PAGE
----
A defendant to a charge brought under a byelaw is entitled to raise the question of the validity of that byelaw in criminal proceedings before magistrates or the Crown Court, by way of defence. There was nothing in the statutory basis of the jurisdiction of the justices which precluded their considering a challenge to the validity of a byelaw. ‘Coming to London to the High Court is inconvenient and expensive. Byelaws are generally local laws which have been made for local people to do with local concerns. Magistrates’ courts are local courts and there is one in every town of any size in England. The cost of proceedings in a magistrates’ court are far less than in the High Court. I believe this egalitarian aspect of seeking recourse to the law in a magistrates’ court to be an important sign of the availability of justice for all.’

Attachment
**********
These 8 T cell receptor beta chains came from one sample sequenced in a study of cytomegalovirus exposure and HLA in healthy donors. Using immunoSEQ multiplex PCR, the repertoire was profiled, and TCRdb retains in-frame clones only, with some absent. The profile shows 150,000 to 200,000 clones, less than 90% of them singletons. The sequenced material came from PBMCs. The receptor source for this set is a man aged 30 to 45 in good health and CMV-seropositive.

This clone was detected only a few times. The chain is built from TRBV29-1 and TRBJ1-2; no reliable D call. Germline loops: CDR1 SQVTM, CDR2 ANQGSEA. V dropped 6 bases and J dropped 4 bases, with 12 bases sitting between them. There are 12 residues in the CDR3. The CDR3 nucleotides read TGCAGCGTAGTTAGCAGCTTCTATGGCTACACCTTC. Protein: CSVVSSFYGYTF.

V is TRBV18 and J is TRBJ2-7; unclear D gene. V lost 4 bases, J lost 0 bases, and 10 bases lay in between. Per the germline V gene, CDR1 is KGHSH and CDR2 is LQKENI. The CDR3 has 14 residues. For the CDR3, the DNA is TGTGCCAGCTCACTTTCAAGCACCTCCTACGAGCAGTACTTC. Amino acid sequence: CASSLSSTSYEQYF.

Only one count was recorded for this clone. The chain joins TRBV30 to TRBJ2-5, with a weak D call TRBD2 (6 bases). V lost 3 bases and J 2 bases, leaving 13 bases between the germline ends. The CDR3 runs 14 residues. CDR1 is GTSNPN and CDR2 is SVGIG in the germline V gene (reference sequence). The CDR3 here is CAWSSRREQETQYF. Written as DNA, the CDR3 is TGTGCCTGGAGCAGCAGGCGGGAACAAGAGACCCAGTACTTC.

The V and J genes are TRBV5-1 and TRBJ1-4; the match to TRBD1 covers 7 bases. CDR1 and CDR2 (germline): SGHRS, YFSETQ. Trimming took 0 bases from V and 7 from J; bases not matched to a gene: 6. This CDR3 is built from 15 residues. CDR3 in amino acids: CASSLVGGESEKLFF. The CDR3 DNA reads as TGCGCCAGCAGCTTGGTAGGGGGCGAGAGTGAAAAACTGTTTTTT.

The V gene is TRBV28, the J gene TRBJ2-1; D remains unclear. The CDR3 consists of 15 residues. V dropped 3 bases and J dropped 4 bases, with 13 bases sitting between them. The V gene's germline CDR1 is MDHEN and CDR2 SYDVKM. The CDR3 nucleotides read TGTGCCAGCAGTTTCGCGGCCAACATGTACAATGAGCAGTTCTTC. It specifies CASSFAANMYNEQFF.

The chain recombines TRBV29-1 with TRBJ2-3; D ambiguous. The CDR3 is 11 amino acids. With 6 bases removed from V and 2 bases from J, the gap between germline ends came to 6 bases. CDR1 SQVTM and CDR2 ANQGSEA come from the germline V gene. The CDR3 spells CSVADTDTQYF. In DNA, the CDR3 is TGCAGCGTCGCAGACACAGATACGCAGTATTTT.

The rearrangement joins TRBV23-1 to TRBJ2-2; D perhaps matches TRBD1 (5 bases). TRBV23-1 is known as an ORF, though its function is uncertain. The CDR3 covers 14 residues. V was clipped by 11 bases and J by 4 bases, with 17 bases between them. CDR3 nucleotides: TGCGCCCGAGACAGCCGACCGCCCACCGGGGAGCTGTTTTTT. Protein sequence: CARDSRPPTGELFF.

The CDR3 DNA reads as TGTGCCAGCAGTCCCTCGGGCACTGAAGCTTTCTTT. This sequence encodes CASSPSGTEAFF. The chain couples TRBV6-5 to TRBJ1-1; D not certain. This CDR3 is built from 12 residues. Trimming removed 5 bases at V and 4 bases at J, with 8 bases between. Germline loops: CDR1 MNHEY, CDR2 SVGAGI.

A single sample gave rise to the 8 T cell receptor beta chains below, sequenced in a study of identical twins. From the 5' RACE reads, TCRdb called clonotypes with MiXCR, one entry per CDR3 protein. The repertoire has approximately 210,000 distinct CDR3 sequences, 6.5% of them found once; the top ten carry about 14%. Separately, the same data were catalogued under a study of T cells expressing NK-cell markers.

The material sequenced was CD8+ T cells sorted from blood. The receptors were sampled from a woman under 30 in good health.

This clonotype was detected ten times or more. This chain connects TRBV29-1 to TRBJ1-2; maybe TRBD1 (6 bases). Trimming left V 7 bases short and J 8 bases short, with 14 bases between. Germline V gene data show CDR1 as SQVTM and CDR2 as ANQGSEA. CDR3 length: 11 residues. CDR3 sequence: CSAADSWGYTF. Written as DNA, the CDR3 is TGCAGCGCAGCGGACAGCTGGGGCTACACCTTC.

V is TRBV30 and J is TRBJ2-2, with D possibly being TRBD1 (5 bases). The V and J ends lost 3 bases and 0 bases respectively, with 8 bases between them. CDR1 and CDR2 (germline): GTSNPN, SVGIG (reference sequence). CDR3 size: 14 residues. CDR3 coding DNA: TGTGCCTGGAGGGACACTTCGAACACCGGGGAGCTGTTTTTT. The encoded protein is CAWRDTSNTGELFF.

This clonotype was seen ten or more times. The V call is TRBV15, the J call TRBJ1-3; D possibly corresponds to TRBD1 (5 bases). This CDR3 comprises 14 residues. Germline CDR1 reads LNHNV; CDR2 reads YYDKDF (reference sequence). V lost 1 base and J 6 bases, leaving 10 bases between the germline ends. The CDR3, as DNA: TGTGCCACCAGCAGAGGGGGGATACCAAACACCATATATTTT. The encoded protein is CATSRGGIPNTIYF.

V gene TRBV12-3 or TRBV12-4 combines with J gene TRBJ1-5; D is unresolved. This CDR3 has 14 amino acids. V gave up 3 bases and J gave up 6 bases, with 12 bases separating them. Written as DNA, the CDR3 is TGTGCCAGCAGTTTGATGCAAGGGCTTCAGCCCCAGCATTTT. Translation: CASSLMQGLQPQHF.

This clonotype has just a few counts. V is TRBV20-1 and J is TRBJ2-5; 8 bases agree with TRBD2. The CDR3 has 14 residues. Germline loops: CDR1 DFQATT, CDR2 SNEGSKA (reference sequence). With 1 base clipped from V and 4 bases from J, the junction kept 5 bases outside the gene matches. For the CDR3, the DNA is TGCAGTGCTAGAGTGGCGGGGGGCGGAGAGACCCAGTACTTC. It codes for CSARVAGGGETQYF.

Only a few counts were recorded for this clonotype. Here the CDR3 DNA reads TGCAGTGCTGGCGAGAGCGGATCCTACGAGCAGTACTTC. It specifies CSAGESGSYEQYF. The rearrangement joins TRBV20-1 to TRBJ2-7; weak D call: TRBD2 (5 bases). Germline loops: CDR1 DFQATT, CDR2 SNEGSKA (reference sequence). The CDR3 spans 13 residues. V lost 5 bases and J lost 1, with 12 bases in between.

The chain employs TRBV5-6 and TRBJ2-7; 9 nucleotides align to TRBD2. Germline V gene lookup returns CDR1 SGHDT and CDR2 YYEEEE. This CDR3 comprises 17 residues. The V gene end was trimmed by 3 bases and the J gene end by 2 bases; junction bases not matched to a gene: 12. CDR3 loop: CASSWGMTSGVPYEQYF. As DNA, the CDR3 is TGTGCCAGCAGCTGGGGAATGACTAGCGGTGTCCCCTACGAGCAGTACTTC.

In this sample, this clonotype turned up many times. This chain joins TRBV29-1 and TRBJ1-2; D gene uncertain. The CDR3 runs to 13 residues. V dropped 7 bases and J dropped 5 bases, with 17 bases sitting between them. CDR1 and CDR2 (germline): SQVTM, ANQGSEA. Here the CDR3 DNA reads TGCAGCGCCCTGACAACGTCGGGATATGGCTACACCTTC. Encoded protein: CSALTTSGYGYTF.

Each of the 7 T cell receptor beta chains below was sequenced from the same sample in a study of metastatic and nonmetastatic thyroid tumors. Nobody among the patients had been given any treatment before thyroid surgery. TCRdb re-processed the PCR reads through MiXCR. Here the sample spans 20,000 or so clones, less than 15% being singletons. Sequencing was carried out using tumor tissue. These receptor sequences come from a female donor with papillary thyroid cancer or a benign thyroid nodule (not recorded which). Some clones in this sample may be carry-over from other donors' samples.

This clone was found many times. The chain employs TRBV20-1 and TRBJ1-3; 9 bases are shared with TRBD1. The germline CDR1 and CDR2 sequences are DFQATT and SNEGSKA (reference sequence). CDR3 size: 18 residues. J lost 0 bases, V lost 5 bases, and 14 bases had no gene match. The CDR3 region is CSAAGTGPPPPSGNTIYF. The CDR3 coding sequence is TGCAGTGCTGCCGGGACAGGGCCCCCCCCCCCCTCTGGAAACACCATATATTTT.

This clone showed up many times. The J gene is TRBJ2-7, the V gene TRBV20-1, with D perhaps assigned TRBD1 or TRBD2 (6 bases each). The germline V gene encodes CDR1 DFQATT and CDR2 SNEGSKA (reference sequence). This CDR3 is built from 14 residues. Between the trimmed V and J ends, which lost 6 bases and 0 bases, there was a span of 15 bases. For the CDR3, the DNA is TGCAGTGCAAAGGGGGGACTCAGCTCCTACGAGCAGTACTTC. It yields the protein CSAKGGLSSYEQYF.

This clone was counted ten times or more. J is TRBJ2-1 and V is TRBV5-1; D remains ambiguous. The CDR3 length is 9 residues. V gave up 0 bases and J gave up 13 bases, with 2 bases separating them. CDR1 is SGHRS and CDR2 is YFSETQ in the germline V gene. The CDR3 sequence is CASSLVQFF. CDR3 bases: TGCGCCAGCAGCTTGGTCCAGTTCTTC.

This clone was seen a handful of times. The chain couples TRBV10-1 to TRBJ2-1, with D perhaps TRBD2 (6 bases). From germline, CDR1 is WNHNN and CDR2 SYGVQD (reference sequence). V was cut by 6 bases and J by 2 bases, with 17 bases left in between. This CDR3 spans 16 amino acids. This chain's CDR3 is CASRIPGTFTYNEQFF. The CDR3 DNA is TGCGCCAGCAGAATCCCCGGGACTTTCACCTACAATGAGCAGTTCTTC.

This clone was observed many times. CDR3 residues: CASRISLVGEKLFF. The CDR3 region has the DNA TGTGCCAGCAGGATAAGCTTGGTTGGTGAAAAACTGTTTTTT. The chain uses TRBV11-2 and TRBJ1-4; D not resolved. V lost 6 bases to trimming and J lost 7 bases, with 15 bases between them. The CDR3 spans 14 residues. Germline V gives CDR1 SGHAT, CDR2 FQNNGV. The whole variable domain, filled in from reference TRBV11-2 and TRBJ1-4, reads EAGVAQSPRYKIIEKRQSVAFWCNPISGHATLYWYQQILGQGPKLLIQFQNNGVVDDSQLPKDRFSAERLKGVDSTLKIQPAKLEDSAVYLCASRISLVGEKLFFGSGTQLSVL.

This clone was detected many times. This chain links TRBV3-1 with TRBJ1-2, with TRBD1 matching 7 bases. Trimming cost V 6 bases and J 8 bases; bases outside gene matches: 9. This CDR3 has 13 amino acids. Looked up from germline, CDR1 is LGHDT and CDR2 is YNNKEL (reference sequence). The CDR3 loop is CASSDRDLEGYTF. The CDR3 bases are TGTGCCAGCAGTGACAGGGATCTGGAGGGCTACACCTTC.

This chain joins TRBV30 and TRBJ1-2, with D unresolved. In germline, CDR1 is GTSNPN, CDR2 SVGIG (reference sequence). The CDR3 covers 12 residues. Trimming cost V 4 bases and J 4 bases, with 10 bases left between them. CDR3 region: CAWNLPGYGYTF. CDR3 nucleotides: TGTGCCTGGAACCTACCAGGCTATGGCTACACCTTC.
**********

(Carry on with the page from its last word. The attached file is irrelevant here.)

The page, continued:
QB 384
England and Wales
Cited – Kruse v Johnson QBD 16-May-1898
The validity of a by-law prohibiting the playing of music in a public place within fifty yards of any dwelling after being requested by a constable or resident of that dwelling to desist was upheld. A private citizen taxed with a criminal charge . .
Cited – Boddington v British Transport Police HL 2-Apr-1998
The defendant had been convicted, under regulations made under the Act, of smoking in a railway carriage. He sought to challenge the validity of the regulations themselves. He wanted to argue that the power to ban smoking on carriages did not . .
Lists of cited by and citing cases may be incomplete.
Updated: 26 October 2021; Ref: scu.187072